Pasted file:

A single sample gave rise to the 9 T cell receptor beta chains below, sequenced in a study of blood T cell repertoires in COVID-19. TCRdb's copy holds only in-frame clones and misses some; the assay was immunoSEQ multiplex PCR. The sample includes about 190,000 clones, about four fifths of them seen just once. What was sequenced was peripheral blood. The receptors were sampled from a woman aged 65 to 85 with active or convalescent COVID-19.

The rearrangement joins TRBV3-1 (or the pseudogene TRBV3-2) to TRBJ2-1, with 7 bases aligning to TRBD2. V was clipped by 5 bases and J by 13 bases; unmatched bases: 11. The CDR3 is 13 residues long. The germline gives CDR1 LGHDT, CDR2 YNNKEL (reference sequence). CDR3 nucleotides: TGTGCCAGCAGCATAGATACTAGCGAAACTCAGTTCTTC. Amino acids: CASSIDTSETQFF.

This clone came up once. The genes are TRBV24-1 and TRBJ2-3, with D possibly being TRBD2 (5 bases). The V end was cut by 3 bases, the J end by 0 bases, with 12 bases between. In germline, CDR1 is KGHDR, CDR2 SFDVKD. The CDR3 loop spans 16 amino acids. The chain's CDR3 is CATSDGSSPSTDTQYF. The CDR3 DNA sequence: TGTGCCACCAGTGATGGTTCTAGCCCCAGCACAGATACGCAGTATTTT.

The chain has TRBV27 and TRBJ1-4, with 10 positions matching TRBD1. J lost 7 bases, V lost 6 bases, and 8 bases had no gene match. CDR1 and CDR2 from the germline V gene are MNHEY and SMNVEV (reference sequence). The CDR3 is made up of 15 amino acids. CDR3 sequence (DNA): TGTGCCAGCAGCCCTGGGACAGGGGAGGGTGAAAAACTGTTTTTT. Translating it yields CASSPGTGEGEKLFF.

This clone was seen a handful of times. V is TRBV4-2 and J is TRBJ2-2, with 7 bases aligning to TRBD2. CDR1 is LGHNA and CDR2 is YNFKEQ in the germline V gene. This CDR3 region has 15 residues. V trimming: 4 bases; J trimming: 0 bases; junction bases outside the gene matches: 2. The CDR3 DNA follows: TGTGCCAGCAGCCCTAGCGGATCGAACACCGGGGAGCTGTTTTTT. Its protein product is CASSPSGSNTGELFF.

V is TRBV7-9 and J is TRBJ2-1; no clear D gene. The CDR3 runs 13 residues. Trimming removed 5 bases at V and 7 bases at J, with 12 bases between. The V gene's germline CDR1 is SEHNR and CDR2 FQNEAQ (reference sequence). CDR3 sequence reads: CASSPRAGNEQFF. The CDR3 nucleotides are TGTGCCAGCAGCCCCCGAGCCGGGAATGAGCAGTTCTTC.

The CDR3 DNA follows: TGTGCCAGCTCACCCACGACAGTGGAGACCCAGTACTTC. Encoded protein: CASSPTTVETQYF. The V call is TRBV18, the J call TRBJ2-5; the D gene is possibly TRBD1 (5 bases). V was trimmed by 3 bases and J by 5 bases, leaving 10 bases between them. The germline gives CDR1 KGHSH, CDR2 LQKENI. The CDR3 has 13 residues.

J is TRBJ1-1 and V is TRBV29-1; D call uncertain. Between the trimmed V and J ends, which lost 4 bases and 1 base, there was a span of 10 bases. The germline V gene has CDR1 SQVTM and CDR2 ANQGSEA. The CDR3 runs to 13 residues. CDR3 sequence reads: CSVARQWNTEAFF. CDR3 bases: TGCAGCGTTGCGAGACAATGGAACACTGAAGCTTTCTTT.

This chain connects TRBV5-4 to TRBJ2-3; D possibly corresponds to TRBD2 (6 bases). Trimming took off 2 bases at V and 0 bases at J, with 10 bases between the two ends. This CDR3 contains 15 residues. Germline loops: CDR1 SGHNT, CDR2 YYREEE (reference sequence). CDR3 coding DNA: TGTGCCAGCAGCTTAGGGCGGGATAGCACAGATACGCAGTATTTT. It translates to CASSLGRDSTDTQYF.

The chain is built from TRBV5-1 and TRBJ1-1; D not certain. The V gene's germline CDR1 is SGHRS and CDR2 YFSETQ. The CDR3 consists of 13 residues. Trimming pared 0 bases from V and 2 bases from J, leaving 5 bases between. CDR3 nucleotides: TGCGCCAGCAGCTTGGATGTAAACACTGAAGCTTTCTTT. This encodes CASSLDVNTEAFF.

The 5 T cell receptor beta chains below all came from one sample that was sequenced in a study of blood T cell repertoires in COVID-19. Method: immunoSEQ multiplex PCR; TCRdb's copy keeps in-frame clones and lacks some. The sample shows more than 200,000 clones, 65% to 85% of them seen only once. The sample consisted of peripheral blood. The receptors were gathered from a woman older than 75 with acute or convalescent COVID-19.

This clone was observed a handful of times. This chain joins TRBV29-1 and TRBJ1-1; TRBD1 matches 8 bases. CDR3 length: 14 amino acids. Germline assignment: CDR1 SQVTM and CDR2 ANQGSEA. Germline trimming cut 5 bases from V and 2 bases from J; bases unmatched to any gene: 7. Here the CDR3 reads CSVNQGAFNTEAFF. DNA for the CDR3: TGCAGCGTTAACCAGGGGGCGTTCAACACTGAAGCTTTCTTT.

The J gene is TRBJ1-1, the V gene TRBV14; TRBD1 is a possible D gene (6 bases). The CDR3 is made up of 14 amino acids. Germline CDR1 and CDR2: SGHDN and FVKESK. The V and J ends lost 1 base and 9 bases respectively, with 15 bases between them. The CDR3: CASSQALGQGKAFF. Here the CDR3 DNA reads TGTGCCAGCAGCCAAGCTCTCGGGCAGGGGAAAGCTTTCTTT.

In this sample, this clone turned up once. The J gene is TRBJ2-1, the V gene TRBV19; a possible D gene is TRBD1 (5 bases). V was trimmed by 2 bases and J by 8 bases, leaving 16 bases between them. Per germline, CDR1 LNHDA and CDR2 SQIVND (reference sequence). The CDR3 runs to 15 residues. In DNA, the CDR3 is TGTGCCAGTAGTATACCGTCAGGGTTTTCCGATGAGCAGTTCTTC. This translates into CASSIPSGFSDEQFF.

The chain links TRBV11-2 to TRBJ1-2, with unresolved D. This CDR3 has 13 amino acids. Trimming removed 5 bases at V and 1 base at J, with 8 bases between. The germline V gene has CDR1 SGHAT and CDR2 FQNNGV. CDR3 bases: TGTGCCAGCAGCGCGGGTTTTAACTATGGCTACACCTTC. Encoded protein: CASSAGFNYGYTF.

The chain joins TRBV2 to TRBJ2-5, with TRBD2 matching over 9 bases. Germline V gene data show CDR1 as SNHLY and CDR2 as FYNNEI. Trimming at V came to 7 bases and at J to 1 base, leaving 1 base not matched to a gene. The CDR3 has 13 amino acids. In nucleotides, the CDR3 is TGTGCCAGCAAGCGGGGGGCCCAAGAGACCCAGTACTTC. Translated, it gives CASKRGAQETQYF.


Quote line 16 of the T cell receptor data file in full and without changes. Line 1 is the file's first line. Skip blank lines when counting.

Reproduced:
The chain joins TRBV2 to TRBJ2-5, with TRBD2 matching over 9 bases. Germline V gene data show CDR1 as SNHLY and CDR2 as FYNNEI. Trimming at V came to 7 bases and at J to 1 base, leaving 1 base not matched to a gene. The CDR3 has 13 amino acids. In nucleotides, the CDR3 is TGTGCCAGCAAGCGGGGGGCCCAAGAGACCCAGTACTTC. Translated, it gives CASKRGAQETQYF.